Wednesday, May 23, 2018

Veteran Voices from LifeBio: Walter Allsop's Story

By Walter Allsop, Claremont Manor Retirement Community

My name is Walter Allsop, and I was born in 1928. I served in the Navy as a Seaman 1st Class on the Aircraft Carrier USS Valley Forge CV-45.  


I had graduated high school mid-term, and I was working part-time in a machine shop and also delivering by motor scooter for a drug store. I chose to enlist because I wanted to be in the Navy, mainly because my father had been. Older friends from school felt the Navy had been the best choice for them, as well, so in April of 1946, I enlisted in Los Angeles. My parents took me to the “Enlistment Ceremony" at the Rose Bowl in Pasadena, which had a large class. From there, we were bussed to the San Diego Naval Base for training.

Boot camp and training sure was a new way of life for me! Every day was different, but always regulated. We were tested for water safety, up early, and participated in military drilling. I had a short haircut, which led to sunburn on my nose and ears. I missed home and my girlfriend, Mary. I also missed my car, which I had given to my brother. The food was plain, and some days better than others, but we had little choice. The barracks and routines were preparing us for military life. There were no weekend passes until toward the end of training.

Finally, the long hours of basic training ended. We left by train for Rhode Island (by way of Mexico and Canada). There was no travel priority for a troop train, and it took almost a week. There were no showers or bunks, and the food was brought aboard on certain stops.

Everything was new to me on the East Coast. I felt the "Petty Officers" in the First Division were fair and reasonable, resulting in a "tight-knit" group, and I made lasting friends. We went to New York many times on "leave" from Philadelphia. We saw the Empire State Building, Ellis Island, and much more. Often at the movies, there would be entertainers on stage, such as Billie Holiday.

An amusing incident comes to mind. Several of our group were returning to the ship from a "Night on the town." One of our group wanted to bring liquor on board with him, which was strictly against the rules. Bradley was ordered to throw the bottle overboard. He quickly removed one of his new shoes and threw it over. The officer on duty didn't see the shoe go, but heard the splash. He took it to be the liquor.

While waiting for the Valley Forge CV-45 to be commissioned, I had three weeks of leave, and I sent for Mary to come to Philadelphia, where we were married. After our wedding, we stayed in Philadelphia. We often had friends from the ship visit us to play cards and join us for dinner. My friends were as anxious to start the cruise as I was.

Once underway, I was so impressed to be onboard this huge carrier as we went through the docks! I had been trained in firing the 5" cannons in the “Gun Tubs,” which needed to be removed for passage. We were on the way to San Diego. As soon as we got there, I was taken off the ship and sent to Balboa Naval Hospital where I had surgery on my knee. It wasn’t long until I was aboard the next ship leaving San Diego for Hawaii to rejoin my crew. Arriving in Hawaii, I could see ships that were sunk in the bay, and there was much destruction. From there, our ship was soon headed for the Panama Canal.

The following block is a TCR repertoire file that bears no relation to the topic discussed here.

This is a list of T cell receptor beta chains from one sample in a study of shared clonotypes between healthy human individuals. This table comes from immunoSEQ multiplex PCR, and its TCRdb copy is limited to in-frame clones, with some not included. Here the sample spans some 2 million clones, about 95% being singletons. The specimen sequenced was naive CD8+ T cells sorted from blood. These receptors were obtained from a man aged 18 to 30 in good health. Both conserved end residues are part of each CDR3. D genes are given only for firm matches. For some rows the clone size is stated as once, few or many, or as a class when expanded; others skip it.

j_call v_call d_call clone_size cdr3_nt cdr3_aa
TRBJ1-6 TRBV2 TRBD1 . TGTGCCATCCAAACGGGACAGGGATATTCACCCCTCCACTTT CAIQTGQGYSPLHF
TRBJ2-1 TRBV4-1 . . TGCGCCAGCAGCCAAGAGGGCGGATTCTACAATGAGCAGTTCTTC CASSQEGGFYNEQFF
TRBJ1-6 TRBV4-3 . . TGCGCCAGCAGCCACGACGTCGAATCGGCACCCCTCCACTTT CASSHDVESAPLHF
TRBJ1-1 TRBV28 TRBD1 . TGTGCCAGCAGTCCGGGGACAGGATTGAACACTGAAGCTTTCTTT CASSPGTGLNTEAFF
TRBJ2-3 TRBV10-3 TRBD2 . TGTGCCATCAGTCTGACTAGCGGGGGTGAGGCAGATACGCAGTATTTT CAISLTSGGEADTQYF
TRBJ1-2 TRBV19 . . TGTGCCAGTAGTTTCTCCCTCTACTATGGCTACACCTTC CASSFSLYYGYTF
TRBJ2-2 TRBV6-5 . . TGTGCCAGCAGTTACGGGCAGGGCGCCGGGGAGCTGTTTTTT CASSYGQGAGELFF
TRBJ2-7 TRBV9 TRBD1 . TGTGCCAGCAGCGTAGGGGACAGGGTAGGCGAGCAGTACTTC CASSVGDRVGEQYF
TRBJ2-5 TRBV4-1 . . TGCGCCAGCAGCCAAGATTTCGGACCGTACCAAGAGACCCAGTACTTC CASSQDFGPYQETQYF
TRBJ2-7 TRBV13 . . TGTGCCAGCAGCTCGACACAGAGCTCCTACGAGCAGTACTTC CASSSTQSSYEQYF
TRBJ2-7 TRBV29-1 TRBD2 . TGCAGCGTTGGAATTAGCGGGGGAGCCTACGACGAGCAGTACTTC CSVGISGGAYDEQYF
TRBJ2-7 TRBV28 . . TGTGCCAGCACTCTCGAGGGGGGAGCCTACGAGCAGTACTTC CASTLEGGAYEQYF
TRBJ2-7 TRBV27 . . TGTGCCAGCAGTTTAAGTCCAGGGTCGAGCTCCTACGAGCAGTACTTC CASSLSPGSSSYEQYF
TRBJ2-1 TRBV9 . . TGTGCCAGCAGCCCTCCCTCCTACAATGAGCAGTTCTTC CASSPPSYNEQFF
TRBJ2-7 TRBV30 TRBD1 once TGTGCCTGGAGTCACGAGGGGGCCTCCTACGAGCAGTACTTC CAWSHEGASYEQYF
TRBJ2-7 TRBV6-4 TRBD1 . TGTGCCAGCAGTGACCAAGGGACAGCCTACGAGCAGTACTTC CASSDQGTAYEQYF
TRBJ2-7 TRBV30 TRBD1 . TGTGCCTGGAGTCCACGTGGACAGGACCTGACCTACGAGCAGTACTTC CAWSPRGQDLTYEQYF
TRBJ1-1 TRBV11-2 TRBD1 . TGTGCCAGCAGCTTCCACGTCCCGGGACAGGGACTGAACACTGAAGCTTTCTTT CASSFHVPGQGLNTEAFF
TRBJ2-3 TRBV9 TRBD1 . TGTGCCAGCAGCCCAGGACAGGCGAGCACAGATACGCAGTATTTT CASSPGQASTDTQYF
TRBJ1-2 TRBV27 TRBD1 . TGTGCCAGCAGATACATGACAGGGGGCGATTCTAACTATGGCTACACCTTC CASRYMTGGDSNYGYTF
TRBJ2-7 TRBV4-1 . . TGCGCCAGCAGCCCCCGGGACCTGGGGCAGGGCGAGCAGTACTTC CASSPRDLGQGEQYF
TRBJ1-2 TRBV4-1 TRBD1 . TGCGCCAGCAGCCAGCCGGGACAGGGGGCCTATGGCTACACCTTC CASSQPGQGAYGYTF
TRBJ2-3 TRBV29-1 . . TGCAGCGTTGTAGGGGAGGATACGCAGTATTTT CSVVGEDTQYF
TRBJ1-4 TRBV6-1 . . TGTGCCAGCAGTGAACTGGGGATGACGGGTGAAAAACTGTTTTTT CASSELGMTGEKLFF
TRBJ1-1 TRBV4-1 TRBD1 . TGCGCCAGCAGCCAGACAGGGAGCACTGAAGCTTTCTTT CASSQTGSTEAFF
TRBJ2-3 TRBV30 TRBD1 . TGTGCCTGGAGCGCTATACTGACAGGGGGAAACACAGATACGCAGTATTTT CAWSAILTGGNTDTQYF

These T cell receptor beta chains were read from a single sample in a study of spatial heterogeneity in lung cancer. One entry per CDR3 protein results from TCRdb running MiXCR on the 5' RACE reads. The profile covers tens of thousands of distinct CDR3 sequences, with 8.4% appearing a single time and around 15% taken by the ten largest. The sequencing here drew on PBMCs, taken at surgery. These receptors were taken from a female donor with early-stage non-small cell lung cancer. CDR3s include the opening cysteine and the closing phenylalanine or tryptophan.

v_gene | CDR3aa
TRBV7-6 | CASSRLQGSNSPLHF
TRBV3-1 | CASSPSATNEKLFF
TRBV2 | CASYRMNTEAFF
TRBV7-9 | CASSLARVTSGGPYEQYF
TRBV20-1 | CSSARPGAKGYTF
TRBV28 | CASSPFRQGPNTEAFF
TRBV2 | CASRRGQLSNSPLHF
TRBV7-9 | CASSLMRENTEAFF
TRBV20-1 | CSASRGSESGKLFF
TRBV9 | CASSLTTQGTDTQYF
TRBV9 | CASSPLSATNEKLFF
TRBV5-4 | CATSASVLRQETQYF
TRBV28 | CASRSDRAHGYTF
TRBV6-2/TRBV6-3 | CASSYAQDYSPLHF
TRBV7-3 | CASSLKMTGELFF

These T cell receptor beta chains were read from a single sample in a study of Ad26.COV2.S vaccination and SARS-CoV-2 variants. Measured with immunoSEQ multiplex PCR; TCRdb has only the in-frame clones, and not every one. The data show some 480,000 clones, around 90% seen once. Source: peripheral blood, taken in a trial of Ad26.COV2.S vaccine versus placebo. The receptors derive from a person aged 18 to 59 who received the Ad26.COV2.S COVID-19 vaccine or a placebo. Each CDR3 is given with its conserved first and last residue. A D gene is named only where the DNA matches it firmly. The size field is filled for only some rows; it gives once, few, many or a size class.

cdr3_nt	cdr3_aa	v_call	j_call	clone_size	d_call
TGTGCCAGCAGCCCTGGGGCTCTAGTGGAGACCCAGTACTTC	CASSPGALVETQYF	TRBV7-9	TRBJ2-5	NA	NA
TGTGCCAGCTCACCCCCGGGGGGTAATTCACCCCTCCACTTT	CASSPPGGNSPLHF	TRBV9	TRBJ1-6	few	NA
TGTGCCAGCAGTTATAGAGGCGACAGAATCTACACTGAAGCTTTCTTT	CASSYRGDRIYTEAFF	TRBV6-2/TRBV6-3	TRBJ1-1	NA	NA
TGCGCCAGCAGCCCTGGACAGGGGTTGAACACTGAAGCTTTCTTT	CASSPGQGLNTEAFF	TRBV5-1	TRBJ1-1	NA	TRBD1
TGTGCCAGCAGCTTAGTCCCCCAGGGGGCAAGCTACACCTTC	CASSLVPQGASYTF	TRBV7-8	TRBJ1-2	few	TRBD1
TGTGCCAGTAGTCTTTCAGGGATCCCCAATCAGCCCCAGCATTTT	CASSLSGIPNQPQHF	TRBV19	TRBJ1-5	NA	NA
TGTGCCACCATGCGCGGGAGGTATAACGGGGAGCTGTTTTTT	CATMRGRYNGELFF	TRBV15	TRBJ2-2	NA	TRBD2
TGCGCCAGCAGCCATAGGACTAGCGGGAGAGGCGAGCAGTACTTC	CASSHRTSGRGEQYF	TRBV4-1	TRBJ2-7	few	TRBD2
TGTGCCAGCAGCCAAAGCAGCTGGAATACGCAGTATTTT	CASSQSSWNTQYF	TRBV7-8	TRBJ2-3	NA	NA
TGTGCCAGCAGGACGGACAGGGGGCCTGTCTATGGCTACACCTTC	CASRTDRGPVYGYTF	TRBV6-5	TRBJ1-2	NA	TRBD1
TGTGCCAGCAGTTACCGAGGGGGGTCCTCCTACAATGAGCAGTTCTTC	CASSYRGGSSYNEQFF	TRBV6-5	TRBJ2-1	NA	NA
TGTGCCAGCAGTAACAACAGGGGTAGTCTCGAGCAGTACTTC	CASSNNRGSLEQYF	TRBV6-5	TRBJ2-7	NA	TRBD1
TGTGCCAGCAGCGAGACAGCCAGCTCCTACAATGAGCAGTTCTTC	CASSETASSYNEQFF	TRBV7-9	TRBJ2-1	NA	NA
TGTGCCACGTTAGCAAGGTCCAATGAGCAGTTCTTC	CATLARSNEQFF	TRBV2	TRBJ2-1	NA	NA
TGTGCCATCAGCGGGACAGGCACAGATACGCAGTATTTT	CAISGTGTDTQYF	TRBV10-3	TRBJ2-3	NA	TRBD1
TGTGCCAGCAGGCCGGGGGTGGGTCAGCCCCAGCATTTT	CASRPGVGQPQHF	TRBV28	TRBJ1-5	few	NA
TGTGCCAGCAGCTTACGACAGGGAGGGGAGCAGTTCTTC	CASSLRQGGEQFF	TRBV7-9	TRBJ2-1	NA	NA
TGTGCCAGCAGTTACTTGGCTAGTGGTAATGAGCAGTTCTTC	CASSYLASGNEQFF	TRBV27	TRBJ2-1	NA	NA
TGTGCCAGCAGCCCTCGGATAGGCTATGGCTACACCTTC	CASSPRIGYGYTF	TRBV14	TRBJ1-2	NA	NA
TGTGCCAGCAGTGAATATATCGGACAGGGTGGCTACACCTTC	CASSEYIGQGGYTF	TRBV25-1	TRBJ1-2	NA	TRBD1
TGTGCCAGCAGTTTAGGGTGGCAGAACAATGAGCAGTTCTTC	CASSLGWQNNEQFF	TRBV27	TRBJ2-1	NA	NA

I wrote many letters home to my parents and Mary. I gave them much information about the Valley Forge maiden cruise: a good will cruise around the world. There have been three Valley Forge Aircraft Carriers. I have a "plank" from the flight deck of the original ship that I was on. 

I was discharged in February of 1948 at the U.S. Naval Air Station in Alameda, California. I flew home from Hawaii to San Francisco for it. Mary had found an apartment; and there was so much to do: start school, work, and family. After I left the service, I returned to work at the machine shop. I entered John Muir College, graduated, and applied to Los Angeles County Sheriff's Department, and was accepted. I applied to USC, using the GI Bill of Rights, and I stayed in college until I received my master's degree. 

Mary and I went on to have two daughters, and now we have eight grandchildren and three great-grandchildren!

-Walter Allsop, Claremont Manor Retirement Community

LifeBio is an engagement program that captures cherished memories and lasting legacies through storytelling. Since launching in 2000, LifeBio has helped 20,000 people tell their life stories through autobiographical tools and services for all levels of care. LifeBio uses technologies as mediums to help individual document their stories in an easy and unique way such as tablets, web cams, and audio and video equipment. LifeBio has been a partner with Front Porch since 2009. For more details, check out LifeBio’s Impact Story on the Front Porch Center for Innovation and Wellbeing (FPCIW) website.



 

Wednesday, May 16, 2018

Fresh Ideas: Innovation and Collaboration in Action

Fresh - new, additional, further, invigorating, newly created, harvested, bold, cool. These are powerful, inspiring words not to be taken lightly. This is why at Front Porch we call our annual program Humanly Possible® “Fresh Ideas.

The Humanly Possible® “Fresh Ideas” Action Projects begin by gathering each mind in each department throughout the entire organization to brainstorm how to improve our services to those we serve inside or outside our communities. Themes vary by year. The focus for 2017 action projects was to “inspire engagement to those we serve inside or outside our communities.”